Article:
Senate power-plant effort fails, but Wisconsin moving forward on clean energy

By: - October 21, 2019 11:34 am
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Smokestacks (Creative Commons 3.0)

WASHINGTON — The U.S. Senate on Thursday rejected Democrats’ attempt to overturn a controversial Trump administration power plant regulation. 

Democrats forced a Senate floor vote on a resolution to block the U.S. Environmental Protection Agency’s power plant rule, which was seen as a weaker replacement for an Obama-era regulation to clamp down on power plants’ greenhouse gas emissions. 

U.S. Sen. Tammy Baldwin (D-Wisc.) voted for the resolution, while U.S. Sen. Ron Johnson (R-Wisc.) voted against it.

“The Trump Administration walked away from a federal-state partnership to cut carbon pollution, and they have also taken a number actions to make things worse,” said Baldwin. “Our Wisconsin economy faces a growing threat from the climate crisis that demands action at the federal, state and local level. When Trump rolls back progress on efforts to reduce our carbon emissions, he is increasing the cost of the climate crisis at the state and local level.”

The effort was seen as largely symbolic, given that Democrats hold 45 seats in the chamber (two independent senators also caucus with the Democrats). The resolution required only a majority to pass, but it fell short by a vote of 41-53. 

Maine Sen. Susan Collins, who’s facing a tough re-election bid next year, was the only Republican who broke ranks to support the effort. Three Democrats — Sens. Kyrsten Sinema of Arizona, Doug Jones of Alabama Joe Manchin of West Virginia — sided with most of the GOP in voting against the resolution.

Senate Democrats sought to force their Republican colleagues to go on the record backing a Trump rule that critics say falls short of what’s needed to combat climate change. 

“The Trump administration’s Dirty Power Scam comes at a time when Americans are demanding we take bold action to confront the climate crisis and it must be reversed,” Senate Minority Leader Chuck Schumer (D-N.Y.) said last week when he announced the vote. 

Senate Republicans control the voting schedule in the chamber, but Democrats were able to force a vote using the Congressional Review Act. The law allows Congress to overturn federal agencies’ regulations within 60 days after a rule is finalized. A CRA vote can be placed on the Senate calendar by securing the signatures of 30 members.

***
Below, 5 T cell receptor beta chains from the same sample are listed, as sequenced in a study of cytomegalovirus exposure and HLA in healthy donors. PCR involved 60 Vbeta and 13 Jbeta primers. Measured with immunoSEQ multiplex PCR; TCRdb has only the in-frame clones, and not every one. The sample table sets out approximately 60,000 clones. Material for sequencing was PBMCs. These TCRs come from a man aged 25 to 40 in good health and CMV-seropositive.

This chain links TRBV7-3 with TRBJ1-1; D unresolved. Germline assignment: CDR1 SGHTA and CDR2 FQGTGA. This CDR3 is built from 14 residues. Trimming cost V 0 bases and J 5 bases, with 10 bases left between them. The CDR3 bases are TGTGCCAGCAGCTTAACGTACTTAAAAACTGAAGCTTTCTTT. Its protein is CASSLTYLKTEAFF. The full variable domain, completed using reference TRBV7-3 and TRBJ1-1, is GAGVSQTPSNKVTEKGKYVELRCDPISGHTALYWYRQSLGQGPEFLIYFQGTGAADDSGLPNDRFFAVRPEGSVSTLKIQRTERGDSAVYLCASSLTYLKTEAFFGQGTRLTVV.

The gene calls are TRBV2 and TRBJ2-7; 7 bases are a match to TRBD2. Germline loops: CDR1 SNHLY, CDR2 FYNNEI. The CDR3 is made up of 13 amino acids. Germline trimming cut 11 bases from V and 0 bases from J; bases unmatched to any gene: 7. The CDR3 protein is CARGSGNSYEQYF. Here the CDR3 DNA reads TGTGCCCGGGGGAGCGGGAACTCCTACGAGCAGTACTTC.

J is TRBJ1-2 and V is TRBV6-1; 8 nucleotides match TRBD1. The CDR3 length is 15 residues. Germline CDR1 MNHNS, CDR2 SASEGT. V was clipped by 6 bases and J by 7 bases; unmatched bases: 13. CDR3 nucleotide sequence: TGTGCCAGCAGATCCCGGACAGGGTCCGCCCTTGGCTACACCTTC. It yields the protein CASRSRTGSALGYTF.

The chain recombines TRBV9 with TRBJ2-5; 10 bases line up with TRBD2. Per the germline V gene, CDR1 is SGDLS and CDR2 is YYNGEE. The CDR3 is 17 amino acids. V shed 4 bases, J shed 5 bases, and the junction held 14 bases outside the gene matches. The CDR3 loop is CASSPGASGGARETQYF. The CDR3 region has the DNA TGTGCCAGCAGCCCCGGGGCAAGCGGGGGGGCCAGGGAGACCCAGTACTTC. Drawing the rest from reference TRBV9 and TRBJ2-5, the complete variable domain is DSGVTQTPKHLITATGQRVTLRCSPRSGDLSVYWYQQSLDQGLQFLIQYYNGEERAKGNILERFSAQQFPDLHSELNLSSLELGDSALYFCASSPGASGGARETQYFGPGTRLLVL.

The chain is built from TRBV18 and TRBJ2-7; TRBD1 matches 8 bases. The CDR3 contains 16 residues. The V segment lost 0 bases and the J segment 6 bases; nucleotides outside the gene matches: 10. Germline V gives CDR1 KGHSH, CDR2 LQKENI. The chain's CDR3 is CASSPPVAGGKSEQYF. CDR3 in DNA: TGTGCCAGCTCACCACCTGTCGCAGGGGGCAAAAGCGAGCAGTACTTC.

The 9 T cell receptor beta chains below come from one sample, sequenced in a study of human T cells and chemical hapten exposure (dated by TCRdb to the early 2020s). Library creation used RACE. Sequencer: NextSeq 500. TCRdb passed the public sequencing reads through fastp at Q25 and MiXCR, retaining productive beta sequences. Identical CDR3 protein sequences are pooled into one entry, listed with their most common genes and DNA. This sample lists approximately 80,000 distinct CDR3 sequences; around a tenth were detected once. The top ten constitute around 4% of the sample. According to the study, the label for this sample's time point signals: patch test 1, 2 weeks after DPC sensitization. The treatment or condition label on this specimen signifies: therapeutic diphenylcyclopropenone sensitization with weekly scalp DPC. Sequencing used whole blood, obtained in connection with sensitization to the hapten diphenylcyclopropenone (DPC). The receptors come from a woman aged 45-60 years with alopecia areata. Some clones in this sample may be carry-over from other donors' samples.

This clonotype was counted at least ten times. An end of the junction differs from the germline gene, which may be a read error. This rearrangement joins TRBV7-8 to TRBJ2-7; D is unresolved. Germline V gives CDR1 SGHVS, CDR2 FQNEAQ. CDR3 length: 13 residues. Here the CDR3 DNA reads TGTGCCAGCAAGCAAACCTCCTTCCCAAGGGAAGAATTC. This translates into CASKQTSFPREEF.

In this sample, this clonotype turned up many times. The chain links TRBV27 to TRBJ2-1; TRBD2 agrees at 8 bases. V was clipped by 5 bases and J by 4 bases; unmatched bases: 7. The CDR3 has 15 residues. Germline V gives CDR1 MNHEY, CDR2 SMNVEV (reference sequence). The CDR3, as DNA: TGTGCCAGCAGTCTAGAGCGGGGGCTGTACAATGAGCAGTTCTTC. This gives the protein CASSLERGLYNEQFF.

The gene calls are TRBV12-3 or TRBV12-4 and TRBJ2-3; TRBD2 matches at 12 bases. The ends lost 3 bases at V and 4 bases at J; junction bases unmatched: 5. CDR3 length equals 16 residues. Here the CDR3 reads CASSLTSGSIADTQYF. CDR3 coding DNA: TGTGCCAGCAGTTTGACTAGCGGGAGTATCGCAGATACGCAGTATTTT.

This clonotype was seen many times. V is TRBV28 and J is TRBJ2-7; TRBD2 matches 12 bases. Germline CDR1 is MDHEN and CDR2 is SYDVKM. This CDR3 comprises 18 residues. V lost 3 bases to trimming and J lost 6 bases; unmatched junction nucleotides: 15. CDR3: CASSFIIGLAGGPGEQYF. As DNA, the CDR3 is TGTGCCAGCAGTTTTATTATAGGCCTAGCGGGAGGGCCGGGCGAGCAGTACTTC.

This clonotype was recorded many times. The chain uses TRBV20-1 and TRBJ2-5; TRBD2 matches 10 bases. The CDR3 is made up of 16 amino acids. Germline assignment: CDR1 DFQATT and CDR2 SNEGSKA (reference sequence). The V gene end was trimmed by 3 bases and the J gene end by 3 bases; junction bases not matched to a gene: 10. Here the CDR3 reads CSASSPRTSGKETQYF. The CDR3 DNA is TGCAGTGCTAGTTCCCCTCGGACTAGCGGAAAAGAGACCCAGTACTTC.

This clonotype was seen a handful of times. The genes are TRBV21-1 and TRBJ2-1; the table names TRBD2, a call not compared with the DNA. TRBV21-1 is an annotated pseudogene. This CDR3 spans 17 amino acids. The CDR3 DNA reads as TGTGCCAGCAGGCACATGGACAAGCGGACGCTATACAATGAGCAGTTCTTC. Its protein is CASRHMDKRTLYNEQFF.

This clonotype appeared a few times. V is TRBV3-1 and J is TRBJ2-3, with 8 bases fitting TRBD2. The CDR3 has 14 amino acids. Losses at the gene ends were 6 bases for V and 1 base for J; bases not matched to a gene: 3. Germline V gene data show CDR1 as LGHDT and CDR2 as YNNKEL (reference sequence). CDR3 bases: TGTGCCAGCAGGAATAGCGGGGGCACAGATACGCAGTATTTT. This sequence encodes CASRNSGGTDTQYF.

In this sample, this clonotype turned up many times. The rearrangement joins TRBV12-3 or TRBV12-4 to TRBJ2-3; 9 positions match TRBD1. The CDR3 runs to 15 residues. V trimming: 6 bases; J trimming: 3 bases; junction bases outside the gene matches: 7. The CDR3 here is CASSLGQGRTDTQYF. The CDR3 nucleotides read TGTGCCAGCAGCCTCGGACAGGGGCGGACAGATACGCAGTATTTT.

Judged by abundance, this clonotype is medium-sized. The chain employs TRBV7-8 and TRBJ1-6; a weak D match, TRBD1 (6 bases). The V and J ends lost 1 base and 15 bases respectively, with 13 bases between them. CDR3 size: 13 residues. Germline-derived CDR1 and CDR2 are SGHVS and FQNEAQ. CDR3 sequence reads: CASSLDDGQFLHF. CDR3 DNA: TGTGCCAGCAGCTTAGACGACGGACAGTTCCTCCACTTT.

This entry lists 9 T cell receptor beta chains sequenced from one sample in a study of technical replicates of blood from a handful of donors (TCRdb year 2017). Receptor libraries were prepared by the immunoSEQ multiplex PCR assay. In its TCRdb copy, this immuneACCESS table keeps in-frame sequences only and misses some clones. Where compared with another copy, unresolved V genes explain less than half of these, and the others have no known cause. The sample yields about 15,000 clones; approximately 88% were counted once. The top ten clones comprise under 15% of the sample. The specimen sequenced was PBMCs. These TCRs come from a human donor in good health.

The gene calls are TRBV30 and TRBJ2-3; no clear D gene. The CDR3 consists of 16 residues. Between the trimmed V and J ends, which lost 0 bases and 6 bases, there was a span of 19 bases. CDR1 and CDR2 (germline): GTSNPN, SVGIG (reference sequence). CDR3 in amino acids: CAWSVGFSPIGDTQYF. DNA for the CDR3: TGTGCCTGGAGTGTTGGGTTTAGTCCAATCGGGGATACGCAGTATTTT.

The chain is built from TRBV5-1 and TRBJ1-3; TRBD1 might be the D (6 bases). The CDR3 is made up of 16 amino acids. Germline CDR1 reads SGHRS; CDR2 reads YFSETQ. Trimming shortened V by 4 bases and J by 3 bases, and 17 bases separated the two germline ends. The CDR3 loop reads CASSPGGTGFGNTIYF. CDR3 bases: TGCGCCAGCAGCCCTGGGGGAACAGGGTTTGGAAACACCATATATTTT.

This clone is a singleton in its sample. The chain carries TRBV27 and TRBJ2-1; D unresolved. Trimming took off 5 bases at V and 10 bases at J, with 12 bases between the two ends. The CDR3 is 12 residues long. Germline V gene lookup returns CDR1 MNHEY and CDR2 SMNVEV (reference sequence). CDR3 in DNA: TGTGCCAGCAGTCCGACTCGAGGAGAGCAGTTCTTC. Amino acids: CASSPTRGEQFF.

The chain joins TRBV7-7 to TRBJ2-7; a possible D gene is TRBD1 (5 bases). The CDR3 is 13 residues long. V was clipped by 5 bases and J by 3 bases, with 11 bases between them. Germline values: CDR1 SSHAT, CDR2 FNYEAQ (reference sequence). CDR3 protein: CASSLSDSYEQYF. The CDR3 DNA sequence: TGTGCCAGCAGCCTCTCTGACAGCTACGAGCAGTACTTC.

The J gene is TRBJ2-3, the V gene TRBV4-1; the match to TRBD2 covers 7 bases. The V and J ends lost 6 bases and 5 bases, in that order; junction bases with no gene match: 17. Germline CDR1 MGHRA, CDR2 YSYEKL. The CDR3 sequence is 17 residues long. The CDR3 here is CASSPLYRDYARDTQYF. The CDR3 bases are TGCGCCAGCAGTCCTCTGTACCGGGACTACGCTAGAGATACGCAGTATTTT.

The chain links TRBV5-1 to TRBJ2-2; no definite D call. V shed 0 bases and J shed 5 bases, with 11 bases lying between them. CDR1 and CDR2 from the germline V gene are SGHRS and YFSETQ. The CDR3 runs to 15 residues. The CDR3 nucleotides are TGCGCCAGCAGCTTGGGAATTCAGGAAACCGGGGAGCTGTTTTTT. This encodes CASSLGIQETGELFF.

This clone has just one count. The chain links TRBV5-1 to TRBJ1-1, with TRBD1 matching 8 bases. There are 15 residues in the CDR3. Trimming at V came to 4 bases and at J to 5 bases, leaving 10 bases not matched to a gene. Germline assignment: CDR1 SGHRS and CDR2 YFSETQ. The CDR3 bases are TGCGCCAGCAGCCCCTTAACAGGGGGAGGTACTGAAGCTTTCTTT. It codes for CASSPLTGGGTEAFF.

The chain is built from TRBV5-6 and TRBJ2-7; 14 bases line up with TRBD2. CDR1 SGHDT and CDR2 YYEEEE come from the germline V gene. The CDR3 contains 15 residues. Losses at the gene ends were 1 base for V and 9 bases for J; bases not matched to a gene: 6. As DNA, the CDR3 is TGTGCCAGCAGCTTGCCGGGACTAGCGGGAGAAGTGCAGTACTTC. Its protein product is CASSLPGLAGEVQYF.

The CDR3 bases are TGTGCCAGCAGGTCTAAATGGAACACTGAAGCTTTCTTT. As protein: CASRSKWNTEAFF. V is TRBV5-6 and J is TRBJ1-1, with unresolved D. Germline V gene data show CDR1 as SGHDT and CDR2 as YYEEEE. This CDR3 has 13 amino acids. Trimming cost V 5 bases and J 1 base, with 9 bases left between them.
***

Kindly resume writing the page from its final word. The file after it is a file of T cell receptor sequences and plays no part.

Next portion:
The Trump EPA regulation, dubbed the “Affordable Clean Energy” rule, was put forward as a replacement for President Barack Obama’s “Clean Power Plan.” The Obama measure was a centerpiece of the administration’s efforts to fight climate change and would have set national emission limits for coal-fired power plants. The Trump EPA argued that Obama’s approach was illegal, and gives states far more flexibility over cutting emissions, The New York Times reported in June when the rule was finalized. 

“The EPA has a congressionally mandated duty to protect the human health and the environment,” said Sen. Ben Cardin (D-Md.), who authored the resolution. “The EPA has abdicated its responsibility in promulgating this deeply flawed rule.” 

Tom Content of the Citizens Utility Board (CUB) of Wisconsin, which represents utility consumers, said the rule will probably not have a major effect on Wisconsin, where utilities are in the midst of a long-term transition away from coal and toward cleaner energy sources.

“Wisconsin’s major utilities are clearly already on a path to shutter coal plants and transition to cleaner energy sources like wind and solar,” Content said. “Depending on the company, these utilities are pledging to cut carbon dioxide emissions by 80% to 100% by 2050.” 

CUB’s role, Content added, “will be to try to limit cost impacts for customers as utilities seek to shed the plants they no longer want.”

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Robin Bravender
Robin Bravender

Robin Bravender was the States Newsroom Washington Bureau Chief from January 2019 until June 2020. She coordinated the network’s national coverage and reported on states’ congressional delegations, federal agencies, the White House and the federal courts. Prior to that, Robin was an editor and reporter at E&E News, a reporter at Politico, and a freelance producer for Reuters TV.

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